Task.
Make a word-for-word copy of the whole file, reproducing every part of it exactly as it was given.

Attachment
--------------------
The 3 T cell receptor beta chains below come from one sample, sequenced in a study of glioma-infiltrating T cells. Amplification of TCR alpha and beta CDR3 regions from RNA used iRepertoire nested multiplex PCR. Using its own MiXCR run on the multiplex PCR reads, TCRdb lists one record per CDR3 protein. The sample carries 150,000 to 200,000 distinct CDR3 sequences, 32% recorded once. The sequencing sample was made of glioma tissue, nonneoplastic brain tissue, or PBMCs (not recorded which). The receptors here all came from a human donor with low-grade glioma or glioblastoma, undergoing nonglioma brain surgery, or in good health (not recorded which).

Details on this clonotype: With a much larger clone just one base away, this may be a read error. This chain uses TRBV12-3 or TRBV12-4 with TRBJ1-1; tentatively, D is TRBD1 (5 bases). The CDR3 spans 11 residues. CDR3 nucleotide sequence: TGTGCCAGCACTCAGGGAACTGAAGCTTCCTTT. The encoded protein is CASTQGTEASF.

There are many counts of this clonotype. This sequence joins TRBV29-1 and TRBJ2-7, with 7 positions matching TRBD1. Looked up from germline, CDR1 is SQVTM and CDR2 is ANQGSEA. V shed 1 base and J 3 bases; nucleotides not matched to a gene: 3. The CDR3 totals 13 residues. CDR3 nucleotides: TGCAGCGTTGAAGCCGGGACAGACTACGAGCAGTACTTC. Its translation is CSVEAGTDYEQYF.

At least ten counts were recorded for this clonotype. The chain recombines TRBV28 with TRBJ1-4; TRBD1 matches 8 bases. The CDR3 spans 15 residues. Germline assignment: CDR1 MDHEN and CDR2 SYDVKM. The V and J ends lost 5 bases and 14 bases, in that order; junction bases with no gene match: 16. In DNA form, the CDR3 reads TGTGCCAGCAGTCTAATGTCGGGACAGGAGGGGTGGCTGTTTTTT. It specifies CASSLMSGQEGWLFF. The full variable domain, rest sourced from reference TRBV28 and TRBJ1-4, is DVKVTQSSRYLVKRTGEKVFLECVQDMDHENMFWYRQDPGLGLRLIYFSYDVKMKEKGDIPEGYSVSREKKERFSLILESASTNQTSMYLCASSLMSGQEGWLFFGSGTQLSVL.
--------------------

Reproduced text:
The 3 T cell receptor beta chains below come from one sample, sequenced in a study of glioma-infiltrating T cells. Amplification of TCR alpha and beta CDR3 regions from RNA used iRepertoire nested multiplex PCR. Using its own MiXCR run on the multiplex PCR reads, TCRdb lists one record per CDR3 protein. The sample carries 150,000 to 200,000 distinct CDR3 sequences, 32% recorded once. The sequencing sample was made of glioma tissue, nonneoplastic brain tissue, or PBMCs (not recorded which). The receptors here all came from a human donor with low-grade glioma or glioblastoma, undergoing nonglioma brain surgery, or in good health (not recorded which).

Details on this clonotype: With a much larger clone just one base away, this may be a read error. This chain uses TRBV12-3 or TRBV12-4 with TRBJ1-1; tentatively, D is TRBD1 (5 bases). The CDR3 spans 11 residues. CDR3 nucleotide sequence: TGTGCCAGCACTCAGGGAACTGAAGCTTCCTTT. The encoded protein is CASTQGTEASF.

There are many counts of this clonotype. This sequence joins TRBV29-1 and TRBJ2-7, with 7 positions matching TRBD1. Looked up from germline, CDR1 is SQVTM and CDR2 is ANQGSEA. V shed 1 base and J 3 bases; nucleotides not matched to a gene: 3. The CDR3 totals 13 residues. CDR3 nucleotides: TGCAGCGTTGAAGCCGGGACAGACTACGAGCAGTACTTC. Its translation is CSVEAGTDYEQYF.

At least ten counts were recorded for this clonotype. The chain recombines TRBV28 with TRBJ1-4; TRBD1 matches 8 bases. The CDR3 spans 15 residues. Germline assignment: CDR1 MDHEN and CDR2 SYDVKM. The V and J ends lost 5 bases and 14 bases, in that order; junction bases with no gene match: 16. In DNA form, the CDR3 reads TGTGCCAGCAGTCTAATGTCGGGACAGGAGGGGTGGCTGTTTTTT. It specifies CASSLMSGQEGWLFF. The full variable domain, rest sourced from reference TRBV28 and TRBJ1-4, is DVKVTQSSRYLVKRTGEKVFLECVQDMDHENMFWYRQDPGLGLRLIYFSYDVKMKEKGDIPEGYSVSREKKERFSLILESASTNQTSMYLCASSLMSGQEGWLFFGSGTQLSVL.